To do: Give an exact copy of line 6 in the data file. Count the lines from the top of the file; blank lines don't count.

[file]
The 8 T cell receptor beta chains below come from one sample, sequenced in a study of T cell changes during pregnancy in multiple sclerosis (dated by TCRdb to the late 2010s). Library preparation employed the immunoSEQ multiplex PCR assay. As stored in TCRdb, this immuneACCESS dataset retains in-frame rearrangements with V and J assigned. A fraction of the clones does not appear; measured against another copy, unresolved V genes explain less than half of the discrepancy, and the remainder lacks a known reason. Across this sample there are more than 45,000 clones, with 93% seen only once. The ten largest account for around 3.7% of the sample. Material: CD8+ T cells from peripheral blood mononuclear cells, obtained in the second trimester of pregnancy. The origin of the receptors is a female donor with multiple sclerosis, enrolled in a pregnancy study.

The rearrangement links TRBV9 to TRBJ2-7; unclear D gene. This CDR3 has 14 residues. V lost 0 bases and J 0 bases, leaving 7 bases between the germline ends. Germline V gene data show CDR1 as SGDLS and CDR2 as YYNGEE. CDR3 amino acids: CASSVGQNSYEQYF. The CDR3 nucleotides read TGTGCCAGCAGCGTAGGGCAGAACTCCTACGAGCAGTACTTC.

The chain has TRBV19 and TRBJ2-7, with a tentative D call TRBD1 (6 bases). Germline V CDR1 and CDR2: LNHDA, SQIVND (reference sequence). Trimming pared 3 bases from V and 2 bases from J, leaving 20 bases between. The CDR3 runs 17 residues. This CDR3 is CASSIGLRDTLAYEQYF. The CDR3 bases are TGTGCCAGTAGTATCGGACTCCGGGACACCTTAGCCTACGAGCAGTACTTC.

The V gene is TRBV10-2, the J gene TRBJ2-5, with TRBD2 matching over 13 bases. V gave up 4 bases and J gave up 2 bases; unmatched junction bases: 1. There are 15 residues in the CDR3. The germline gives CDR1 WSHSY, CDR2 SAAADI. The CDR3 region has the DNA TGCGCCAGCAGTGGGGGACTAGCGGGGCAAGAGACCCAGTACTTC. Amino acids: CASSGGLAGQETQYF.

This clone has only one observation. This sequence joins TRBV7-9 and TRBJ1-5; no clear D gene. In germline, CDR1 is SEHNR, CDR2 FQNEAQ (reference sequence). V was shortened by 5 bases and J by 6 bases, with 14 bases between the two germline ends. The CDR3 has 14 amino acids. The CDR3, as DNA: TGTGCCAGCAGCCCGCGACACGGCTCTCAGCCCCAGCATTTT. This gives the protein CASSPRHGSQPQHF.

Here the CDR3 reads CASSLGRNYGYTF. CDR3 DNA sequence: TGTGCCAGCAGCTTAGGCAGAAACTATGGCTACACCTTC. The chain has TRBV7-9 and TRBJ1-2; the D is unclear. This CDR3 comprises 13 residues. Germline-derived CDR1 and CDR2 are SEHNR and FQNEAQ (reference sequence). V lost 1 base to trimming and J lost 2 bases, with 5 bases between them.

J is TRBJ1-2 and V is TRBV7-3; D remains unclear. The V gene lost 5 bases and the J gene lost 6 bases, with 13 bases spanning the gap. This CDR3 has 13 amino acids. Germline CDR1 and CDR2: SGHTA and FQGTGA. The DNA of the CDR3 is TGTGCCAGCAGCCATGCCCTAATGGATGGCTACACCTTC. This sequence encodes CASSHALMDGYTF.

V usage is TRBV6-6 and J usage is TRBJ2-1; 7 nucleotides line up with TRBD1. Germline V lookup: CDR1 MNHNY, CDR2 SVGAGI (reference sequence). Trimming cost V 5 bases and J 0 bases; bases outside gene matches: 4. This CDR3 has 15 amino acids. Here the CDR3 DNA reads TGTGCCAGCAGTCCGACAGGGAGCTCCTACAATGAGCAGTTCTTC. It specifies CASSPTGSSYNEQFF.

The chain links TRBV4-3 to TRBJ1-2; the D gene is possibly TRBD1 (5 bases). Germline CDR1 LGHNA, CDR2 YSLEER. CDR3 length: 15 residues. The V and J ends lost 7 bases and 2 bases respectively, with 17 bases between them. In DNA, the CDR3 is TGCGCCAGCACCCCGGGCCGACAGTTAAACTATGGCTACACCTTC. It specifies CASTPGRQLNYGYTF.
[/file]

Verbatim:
Here the CDR3 reads CASSLGRNYGYTF. CDR3 DNA sequence: TGTGCCAGCAGCTTAGGCAGAAACTATGGCTACACCTTC. The chain has TRBV7-9 and TRBJ1-2; the D is unclear. This CDR3 comprises 13 residues. Germline-derived CDR1 and CDR2 are SEHNR and FQNEAQ (reference sequence). V lost 1 base to trimming and J lost 2 bases, with 5 bases between them.